The response to Galaxy Nurseries was fantastic! Following its launch the project was completed in only 40 days, gathering 414,360 classifications (that’s 15 classifications per emission line) from 3003 volunteers. Huge thanks for everyones’ help! The results of the project were published in a Research Note, and the rest of this post summarizes what we learned.
Using the labels assigned to each potential emission line by galaxy zoo volunteers we computed the fraction of volunteers who classified the line and thought it was real (hereafter freal). We wanted to compare the responses of the Galaxy Zoo volunteers with those of professional astronomers from the WISP survey team (WST). To do this, we divided the potential emission lines into two sets. The verified set contained emission lines that the WST thought were real and the vetoed set contained emission lines that the WST thought were fake. We assumed that the WST assessments were correct in the vast majority of cases, but this might not be completely accurate. Even professional astronomers make mistakes!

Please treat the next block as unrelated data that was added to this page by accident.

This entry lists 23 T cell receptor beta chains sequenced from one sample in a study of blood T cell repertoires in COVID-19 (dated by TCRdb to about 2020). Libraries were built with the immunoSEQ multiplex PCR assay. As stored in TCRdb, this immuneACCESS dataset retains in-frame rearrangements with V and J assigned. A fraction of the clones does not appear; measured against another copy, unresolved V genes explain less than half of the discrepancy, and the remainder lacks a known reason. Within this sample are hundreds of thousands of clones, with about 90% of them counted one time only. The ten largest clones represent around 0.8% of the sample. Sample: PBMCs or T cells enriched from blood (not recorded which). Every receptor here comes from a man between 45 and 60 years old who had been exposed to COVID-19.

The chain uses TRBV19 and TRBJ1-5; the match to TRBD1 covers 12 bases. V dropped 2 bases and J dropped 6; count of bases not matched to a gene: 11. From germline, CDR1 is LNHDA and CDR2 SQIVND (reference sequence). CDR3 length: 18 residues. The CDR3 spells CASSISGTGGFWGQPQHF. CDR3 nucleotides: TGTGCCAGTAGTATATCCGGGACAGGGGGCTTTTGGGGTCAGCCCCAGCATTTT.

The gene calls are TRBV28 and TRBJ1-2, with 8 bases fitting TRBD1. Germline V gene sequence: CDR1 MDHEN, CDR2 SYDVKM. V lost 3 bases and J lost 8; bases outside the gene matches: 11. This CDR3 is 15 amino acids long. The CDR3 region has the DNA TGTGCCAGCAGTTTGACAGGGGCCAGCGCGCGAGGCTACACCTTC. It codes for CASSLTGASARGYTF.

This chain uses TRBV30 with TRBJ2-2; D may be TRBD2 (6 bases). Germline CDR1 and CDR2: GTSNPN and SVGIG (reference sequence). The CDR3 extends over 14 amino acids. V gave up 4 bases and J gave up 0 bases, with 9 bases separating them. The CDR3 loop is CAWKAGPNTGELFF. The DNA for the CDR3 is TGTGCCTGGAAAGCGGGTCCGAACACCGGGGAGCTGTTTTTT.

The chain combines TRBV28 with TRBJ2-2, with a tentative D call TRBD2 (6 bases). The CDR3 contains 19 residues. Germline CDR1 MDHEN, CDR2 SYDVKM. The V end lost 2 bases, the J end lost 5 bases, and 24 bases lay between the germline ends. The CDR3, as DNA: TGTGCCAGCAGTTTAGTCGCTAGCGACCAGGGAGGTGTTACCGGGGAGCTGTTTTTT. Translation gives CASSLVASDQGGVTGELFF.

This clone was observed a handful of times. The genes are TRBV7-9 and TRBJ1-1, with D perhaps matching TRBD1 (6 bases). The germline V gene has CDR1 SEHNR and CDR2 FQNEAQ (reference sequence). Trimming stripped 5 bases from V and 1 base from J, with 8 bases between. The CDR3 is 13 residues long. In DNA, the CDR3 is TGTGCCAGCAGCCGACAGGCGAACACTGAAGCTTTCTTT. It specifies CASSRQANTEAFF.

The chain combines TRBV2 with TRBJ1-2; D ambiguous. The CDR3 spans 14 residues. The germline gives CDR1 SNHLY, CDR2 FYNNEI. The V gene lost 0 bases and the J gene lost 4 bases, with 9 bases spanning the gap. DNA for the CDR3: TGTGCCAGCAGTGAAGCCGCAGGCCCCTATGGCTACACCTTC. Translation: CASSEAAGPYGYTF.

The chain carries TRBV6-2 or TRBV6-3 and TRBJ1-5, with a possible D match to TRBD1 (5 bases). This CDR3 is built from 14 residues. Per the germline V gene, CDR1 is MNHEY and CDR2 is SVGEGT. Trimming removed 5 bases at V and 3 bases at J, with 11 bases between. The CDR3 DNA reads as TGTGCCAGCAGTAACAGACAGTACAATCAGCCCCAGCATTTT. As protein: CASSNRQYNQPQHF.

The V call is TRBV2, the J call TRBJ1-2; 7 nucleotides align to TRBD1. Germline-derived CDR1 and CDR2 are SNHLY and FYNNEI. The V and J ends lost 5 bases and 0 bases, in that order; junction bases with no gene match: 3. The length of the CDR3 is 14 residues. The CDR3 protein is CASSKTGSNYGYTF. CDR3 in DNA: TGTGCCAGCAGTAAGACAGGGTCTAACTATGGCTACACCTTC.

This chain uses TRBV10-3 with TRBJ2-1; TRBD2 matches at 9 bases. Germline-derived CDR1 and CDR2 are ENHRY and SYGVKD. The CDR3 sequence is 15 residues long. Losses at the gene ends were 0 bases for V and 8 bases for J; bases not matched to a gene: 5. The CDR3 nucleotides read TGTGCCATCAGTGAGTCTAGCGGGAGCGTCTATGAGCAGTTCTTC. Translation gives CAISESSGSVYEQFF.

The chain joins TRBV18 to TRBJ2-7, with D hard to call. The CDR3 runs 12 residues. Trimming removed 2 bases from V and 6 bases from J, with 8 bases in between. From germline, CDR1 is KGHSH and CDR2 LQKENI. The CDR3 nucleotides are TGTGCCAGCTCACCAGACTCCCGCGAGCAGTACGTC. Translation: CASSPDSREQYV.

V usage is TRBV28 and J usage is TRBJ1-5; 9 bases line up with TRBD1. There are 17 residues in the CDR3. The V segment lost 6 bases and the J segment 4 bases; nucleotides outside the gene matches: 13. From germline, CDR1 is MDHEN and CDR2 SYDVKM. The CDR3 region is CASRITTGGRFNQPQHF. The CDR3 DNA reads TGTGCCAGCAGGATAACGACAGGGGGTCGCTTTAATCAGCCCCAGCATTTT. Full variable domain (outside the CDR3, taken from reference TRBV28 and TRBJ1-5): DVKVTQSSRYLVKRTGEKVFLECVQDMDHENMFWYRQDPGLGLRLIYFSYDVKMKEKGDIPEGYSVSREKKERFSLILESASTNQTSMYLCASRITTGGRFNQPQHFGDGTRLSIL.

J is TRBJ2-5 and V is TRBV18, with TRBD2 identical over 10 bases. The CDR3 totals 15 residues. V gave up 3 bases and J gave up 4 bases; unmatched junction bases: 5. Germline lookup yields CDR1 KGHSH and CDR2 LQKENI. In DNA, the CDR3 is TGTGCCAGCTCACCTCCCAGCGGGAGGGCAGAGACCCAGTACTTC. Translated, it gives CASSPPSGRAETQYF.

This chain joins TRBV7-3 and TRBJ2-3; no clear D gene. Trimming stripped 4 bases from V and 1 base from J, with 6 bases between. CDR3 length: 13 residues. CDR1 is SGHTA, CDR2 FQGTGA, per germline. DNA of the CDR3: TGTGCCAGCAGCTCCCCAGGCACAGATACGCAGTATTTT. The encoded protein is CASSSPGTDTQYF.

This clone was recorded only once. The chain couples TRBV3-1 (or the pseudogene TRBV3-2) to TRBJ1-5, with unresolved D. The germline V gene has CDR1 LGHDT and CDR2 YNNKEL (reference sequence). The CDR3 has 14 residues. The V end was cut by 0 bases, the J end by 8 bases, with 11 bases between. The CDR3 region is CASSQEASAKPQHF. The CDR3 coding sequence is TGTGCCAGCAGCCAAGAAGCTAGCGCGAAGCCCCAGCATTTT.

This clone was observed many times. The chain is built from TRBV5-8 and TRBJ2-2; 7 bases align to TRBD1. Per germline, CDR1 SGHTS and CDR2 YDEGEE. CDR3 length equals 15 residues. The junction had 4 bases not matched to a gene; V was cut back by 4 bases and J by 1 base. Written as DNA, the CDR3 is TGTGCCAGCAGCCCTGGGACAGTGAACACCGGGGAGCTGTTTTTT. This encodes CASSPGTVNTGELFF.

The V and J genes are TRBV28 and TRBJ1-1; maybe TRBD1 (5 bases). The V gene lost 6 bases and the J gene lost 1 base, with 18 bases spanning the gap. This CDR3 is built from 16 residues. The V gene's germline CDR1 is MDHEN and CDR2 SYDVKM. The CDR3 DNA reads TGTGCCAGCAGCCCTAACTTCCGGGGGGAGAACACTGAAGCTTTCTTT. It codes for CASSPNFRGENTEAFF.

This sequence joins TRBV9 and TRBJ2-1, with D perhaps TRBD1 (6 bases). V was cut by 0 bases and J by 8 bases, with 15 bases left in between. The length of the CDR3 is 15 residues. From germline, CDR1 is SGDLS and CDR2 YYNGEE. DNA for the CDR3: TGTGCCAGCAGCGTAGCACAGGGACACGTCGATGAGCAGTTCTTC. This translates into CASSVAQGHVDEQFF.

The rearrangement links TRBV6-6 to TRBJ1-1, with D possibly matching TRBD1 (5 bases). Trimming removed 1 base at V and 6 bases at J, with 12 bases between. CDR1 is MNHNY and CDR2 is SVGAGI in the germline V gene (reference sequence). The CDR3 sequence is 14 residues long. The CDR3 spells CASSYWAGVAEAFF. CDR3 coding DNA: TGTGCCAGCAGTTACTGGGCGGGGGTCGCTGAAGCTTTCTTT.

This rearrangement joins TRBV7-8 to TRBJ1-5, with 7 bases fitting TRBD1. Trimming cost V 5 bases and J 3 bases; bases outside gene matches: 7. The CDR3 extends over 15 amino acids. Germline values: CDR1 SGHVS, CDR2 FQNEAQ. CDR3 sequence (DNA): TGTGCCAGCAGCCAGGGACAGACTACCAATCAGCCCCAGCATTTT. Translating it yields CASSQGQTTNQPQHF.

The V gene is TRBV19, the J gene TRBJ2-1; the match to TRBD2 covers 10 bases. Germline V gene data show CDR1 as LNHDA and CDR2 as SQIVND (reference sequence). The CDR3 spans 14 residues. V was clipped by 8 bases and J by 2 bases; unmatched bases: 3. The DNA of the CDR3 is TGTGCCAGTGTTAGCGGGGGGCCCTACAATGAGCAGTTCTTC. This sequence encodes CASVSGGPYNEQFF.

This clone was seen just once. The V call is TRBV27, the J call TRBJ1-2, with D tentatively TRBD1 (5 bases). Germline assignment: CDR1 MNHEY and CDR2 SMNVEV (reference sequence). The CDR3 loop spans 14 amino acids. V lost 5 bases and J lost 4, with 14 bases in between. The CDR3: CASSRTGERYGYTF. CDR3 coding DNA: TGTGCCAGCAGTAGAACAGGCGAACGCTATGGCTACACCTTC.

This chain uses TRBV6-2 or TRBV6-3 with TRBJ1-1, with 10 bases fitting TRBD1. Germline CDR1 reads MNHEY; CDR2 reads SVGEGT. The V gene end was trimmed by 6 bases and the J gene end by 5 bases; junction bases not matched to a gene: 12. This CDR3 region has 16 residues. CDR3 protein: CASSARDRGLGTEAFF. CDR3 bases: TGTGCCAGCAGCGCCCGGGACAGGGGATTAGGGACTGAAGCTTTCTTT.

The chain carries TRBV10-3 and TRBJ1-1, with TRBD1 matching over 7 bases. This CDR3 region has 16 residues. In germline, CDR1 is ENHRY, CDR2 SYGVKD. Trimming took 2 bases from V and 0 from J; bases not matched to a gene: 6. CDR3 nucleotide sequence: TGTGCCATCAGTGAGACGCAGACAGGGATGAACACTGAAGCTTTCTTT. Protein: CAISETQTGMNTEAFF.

Figure 3 shows the distributions of freal for the two sets of emission lines. The great news is that for the vast majority of lines that the WST thought were fake, over half of the volunteers agreed with them (i.e. freal < 0.5). Similarly for most of the WST-verified set of line, the majority volunteers also labeled them as real. These results show us that Zooniverse and Galaxy Zoo volunteers are very capable when it comes to separating real emission lines from the fakes.